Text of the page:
Monday, July 10, 2006


This Prezza Problem is now Urgent

What to do with John Prescott is now an unrgent problem which ideally must be solved in the next few weeks. Simon Jenkins in the Sunday Times yesterday dismisses the political role Prescott has played as the proletarian fig leaf saving the rightward leaning immodesty of New Labour. That was a historical role; for him the key factor is the DPM's proven incompetence. He points out that before coming to power Blair did not welcome the former ship's steward into his inner circle but kept him at arm's length as a useful jester figure about whose lovability they could joke (e.g. 'John is John' Alastair Campbell smiles with mock exasperation in one documentary). Once in office Prescott was rewarded with a huge department covering most aspects of the nation's environment. And he could not cope. Brave words about transport, among other things, came to nought and bit by bit his portfolio was dismantled. This seems to have become the model of his ministerial career with the last bout of dismantling robbing the Hull MP of any residual departmental responsibilities.

Given all the failures in office plus the humiliations over his affair-not to mention speculation about several others- and now these allegations over favours in exchange for helping the billionaire US casino boss to turn the Millennium Dome into a temple to gambling, the man has no shred of credibility or authority left. Jackie Ashley pleads for him to go in today's article and for an open contest to be allowed for the Deputy Leadership of the party in an attempt to encourage the green shots of renewal in the party.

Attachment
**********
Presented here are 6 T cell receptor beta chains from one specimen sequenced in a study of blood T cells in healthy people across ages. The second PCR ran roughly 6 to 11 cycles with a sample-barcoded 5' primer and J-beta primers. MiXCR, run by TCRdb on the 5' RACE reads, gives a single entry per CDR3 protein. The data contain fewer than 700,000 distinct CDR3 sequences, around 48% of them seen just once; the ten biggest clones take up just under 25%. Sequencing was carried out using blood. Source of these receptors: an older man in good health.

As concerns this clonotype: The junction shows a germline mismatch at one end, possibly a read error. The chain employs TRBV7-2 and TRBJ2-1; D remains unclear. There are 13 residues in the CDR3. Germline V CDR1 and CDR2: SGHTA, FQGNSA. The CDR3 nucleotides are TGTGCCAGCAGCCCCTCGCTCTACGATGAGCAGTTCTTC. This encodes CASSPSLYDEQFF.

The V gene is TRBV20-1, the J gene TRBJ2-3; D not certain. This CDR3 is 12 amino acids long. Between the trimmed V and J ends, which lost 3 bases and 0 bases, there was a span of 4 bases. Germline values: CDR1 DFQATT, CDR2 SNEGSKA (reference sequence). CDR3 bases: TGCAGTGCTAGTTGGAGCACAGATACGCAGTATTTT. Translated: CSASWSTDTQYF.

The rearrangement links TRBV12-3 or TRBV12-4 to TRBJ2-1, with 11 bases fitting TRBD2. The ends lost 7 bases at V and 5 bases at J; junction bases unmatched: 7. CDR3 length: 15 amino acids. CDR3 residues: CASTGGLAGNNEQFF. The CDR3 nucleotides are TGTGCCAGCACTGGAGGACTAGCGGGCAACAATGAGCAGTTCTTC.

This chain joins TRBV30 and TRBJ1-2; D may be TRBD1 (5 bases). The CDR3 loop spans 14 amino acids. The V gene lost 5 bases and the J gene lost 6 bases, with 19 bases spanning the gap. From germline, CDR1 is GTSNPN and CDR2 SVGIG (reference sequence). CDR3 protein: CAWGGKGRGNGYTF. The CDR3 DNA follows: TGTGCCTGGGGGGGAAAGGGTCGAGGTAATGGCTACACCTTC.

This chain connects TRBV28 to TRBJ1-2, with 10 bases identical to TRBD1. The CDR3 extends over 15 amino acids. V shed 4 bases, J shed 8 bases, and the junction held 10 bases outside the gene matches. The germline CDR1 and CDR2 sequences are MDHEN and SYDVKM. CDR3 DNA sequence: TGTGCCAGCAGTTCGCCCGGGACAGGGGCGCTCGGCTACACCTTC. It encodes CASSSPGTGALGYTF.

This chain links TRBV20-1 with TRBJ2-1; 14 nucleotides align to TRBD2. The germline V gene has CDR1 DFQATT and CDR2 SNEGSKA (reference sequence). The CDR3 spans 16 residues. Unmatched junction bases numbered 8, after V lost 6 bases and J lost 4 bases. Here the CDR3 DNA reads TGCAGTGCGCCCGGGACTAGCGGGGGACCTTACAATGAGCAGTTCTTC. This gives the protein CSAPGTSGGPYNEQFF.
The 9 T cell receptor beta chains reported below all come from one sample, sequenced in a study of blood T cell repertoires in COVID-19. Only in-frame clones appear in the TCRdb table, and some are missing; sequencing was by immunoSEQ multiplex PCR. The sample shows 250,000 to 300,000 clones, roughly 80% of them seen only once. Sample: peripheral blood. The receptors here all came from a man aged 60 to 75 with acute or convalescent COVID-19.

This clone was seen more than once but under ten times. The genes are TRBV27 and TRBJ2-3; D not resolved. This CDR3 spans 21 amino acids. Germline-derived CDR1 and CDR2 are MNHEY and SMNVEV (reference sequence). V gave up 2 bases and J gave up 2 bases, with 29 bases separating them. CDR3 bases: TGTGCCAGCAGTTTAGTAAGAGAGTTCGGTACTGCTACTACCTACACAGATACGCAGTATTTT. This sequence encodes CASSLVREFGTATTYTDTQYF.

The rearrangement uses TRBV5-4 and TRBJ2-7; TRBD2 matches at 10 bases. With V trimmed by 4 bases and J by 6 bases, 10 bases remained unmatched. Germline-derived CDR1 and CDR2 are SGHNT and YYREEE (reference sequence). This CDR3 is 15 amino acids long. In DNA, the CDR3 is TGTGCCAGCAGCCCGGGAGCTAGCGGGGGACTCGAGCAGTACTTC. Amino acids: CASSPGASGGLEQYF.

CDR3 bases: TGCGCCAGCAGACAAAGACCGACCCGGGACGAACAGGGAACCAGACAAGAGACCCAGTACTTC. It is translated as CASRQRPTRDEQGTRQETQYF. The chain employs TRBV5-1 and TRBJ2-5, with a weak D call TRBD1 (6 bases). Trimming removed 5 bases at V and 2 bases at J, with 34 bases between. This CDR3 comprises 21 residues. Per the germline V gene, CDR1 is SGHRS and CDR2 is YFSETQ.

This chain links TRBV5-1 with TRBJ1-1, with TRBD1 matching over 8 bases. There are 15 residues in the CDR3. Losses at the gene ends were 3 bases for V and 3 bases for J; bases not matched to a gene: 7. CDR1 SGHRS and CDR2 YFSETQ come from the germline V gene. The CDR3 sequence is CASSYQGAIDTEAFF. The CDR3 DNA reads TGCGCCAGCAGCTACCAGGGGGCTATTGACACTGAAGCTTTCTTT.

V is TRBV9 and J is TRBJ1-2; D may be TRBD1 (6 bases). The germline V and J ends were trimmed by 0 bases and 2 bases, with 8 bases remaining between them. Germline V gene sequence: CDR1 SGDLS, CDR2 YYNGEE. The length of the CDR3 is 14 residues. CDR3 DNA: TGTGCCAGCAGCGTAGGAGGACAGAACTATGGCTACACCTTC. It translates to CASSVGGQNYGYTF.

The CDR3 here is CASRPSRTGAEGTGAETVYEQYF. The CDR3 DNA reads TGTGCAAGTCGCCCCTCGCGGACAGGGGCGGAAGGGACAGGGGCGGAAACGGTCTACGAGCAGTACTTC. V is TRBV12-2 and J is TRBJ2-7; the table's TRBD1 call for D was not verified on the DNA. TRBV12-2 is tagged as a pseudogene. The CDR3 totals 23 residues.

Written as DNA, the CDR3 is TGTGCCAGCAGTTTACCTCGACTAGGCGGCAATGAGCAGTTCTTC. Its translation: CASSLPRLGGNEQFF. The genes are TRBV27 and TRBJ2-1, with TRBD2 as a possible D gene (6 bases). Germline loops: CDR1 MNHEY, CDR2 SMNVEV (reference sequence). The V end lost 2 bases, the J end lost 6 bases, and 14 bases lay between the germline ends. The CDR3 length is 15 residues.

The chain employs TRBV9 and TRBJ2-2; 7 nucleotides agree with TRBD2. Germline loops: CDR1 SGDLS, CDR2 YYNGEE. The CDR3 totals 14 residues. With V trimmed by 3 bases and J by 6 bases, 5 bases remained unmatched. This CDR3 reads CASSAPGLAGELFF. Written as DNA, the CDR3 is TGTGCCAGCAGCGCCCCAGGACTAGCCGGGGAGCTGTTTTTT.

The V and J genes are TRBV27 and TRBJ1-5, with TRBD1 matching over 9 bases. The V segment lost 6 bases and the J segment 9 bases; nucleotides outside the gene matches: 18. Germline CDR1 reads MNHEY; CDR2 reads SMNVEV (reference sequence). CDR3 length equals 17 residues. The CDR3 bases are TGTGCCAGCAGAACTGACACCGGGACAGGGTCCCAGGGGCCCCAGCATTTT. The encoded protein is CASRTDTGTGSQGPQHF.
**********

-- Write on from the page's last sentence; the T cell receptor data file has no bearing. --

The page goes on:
What is absolutely crystal clear is that there is no way Tony Blair should allow John Prescott to stand in for him in charge of the country while on holiday during August. He should remember that shit happens in holiday months too and that he is unlikely to be able to relax while wondering what daily disasters might have happened while his lugubrious deputy is in charge.

Saying that Precott "could not cope" with his large department is a little harsh. Alain de Botton said on Question Time recently that Prescott was "very popular" among planners. This isn't completely true - however, under Prescott, more money and scope has been given to local planners, as well as directives which helped to reconcile the apparently competing interests of a better environment (ie by preserving the green belt) and more houses to meet the supply problem and temper the housing boom. While some of these directives have manifested in too much regulation, I think it's fair to say that, as far as planning is concerned, things have improved since 1997.
Keeping things nice and simple (in terms that a layman could understand)

the man is a joke, and in particularly poor taste too.

I shudder at the thought of him being in control while the PM is away. The press will be warming their hands and sharpening their pens, if Prescott had an ounce of integrity left he should use it to write a resignation letter this weekend!
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